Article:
A recent survey shows that over half of graduates with an art degree are finding satisfying, well-paying jobs despite the misconceptions about life with an art degree.
The Strategic National Arts Alumni Project (SNAAP) released a survey showing that 65 percent of arts graduates have found jobs in art-related fields and 52 percent are content with their income. SNAAP also stated that artists are some of the happiest employees. The survey suggests that the idea of a poor, out-of-work artist is more myth than fact.
According to Purdue, 10 percent of admitted undergraduate students enroll in the College of Liberal Arts. The College of Engineering holds the highest student enrollment at 26 percent of total undergraduates.
“Taking the arts is really important because it presents a different form of problem solving, “ said Charles Gick, a professor of fine arts. “(It) makes you think and look at the world differently.”
One of the main things that may deter students from pursuing the arts, according to Gick, is the perceived lack of a job market. Gick said there are “lots of jobs out there” for art students — they may just need to search more extensively to find one.
Last year, the median annual wage estimated for fine artists was $42,610, according to the Bureau of Labor Statistics. While this figure is still lower than that of an engineer’s salary, some argue that the passion for the arts makes up for the difference between the figures.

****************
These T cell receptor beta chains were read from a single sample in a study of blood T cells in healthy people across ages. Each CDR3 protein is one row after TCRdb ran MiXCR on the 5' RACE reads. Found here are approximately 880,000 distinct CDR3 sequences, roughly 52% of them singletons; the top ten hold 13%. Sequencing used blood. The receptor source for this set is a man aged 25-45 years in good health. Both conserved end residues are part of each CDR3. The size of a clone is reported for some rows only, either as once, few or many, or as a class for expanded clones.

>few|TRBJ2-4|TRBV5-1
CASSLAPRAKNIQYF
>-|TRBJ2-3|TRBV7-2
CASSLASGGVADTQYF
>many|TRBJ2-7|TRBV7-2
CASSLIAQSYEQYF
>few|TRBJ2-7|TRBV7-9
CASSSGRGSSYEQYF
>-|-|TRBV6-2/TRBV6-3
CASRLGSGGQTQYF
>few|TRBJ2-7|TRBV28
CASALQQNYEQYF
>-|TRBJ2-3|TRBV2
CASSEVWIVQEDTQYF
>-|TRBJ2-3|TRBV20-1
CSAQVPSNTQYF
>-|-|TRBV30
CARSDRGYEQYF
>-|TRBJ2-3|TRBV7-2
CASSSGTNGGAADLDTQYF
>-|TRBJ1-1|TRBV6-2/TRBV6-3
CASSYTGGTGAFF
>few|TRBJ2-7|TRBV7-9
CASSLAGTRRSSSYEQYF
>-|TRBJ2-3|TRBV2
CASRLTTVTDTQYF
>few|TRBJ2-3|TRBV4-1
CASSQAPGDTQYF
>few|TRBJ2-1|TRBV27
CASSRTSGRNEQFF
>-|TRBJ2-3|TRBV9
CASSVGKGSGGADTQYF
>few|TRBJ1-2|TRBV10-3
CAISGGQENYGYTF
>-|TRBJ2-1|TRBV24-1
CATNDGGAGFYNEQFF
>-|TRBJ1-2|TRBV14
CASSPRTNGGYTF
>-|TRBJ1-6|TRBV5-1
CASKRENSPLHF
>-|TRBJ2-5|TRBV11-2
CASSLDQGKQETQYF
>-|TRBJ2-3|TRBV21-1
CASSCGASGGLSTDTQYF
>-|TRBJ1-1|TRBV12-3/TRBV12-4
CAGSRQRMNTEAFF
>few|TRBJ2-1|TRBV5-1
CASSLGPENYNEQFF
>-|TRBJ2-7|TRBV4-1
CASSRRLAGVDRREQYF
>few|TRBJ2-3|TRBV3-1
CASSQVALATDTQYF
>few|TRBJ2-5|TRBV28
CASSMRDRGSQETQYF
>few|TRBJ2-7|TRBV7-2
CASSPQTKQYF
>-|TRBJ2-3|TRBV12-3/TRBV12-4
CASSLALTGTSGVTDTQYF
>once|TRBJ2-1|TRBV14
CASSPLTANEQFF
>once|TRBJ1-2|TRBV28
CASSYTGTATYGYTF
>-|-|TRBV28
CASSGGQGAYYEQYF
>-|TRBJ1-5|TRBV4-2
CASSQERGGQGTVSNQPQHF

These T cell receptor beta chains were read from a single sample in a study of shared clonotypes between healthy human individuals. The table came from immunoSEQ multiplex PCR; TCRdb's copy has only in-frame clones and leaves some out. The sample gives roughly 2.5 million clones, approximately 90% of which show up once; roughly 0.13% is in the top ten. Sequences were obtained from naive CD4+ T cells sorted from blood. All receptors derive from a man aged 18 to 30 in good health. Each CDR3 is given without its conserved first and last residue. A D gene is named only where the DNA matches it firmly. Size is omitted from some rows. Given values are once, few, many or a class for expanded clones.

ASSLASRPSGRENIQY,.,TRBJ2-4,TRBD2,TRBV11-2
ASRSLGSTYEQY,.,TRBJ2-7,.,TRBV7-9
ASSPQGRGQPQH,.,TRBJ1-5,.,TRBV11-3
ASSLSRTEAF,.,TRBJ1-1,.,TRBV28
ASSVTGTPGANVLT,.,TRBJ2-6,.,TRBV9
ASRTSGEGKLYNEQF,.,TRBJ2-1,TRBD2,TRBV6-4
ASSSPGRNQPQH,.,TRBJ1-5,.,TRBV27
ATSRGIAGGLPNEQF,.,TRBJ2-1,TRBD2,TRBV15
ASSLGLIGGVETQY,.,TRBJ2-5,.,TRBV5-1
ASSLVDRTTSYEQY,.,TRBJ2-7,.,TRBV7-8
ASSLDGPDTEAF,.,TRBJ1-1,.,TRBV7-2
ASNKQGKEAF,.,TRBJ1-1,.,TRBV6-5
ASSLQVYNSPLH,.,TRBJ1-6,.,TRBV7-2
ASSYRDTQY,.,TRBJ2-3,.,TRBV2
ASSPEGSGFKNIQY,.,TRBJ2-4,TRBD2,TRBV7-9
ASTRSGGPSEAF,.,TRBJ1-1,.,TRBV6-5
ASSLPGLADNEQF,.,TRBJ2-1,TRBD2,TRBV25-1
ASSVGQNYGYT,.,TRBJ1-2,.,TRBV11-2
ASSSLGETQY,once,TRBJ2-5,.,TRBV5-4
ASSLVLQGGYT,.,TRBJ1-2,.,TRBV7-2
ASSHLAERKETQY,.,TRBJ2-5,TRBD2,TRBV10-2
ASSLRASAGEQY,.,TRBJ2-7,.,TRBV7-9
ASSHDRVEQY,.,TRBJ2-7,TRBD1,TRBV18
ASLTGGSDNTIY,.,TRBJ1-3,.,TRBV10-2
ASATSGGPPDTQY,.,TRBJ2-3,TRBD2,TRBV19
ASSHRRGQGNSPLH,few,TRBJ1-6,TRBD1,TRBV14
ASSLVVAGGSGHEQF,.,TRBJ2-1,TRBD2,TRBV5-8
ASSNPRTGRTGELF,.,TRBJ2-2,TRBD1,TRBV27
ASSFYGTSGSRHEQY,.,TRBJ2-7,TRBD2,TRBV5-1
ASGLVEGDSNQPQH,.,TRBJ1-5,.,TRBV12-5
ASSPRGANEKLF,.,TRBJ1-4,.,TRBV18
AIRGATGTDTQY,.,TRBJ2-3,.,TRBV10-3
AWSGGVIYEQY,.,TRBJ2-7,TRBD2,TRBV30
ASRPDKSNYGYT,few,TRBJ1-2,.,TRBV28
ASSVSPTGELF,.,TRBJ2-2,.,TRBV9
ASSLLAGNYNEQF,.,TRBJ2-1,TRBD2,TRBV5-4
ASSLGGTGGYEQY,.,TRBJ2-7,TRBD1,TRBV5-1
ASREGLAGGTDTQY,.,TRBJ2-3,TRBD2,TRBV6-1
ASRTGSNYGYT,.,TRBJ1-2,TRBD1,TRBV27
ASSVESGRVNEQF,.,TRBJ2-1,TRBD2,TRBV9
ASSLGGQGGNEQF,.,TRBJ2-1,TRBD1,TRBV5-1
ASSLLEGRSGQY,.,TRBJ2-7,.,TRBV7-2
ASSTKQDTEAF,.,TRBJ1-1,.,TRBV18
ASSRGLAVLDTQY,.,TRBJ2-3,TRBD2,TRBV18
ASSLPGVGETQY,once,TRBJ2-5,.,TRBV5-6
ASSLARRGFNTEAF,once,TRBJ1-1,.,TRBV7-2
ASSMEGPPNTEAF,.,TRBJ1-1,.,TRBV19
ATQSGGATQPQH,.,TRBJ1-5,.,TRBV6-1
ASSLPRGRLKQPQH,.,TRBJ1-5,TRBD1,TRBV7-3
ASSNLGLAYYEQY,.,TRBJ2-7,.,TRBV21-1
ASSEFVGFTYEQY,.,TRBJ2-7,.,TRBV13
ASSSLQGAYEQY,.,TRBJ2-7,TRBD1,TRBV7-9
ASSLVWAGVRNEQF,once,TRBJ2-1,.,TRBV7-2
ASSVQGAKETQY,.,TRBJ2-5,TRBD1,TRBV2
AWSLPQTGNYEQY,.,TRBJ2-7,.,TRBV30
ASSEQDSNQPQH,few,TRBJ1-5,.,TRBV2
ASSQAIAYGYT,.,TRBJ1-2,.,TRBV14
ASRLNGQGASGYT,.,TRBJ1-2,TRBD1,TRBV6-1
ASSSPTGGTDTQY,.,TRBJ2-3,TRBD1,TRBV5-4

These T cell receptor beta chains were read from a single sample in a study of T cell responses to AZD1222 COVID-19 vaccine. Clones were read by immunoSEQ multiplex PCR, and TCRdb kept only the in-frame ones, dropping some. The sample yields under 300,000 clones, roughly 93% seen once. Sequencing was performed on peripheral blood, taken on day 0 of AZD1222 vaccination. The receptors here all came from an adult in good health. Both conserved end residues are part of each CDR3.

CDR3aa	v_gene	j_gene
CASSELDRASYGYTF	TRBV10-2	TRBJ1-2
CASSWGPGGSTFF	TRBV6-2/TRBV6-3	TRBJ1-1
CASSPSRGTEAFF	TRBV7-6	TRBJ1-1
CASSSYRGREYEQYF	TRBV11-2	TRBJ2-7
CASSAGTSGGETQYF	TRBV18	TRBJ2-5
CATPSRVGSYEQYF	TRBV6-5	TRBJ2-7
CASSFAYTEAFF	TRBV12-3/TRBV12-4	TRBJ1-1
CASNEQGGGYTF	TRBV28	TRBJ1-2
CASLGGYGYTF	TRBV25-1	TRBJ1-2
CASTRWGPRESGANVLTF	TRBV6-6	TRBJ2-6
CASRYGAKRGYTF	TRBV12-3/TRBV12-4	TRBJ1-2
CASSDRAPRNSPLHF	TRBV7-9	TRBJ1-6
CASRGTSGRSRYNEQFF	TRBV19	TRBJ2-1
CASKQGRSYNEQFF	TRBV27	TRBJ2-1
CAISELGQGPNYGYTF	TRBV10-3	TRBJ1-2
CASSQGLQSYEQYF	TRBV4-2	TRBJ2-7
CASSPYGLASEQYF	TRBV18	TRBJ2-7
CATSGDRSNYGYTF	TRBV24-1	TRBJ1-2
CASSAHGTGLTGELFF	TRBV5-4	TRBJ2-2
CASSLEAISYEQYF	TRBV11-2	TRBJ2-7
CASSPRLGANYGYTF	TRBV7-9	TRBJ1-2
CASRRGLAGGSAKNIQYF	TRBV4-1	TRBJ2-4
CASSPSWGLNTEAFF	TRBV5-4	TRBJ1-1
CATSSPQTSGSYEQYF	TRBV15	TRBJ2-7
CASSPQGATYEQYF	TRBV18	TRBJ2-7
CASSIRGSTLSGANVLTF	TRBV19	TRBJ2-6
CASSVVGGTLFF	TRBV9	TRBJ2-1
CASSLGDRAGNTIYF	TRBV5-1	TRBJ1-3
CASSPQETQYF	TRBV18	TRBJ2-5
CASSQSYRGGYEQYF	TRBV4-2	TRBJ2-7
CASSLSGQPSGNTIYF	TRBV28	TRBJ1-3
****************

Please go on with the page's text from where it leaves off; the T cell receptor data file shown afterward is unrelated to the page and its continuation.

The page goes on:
Curtis Haase, a sophomore in the College of Health and Human Sciences, recently decided to change his major from applied mathematics to film and believes his devotion to the art will push him to work harder.
“Passion drove me,” Haase said. “(I’m) challenged in a different way.”
Haase said these challenges include thinking more deeply and theoretically. A technical major, he says, requires more “cold and defined” thinking.
The main difficulty Haase has faced is the perception of his major change from other students because Purdue is a very technologically-based school. “Going from something technical to something that’s in liberal arts, sometimes it’s looked down on ... almost like we’re using the school for wrong reasons,” Haase said.
Gick said such misconceptions of art come from the inability to see an artist’s passion while they are working. He said that if more visibility were brought to that experience, more people would realize the value of art education.
“(Art education is) a pivotal experience,” Gick said. “(It’s) an important element to any institution; a vital force that needs to be there.”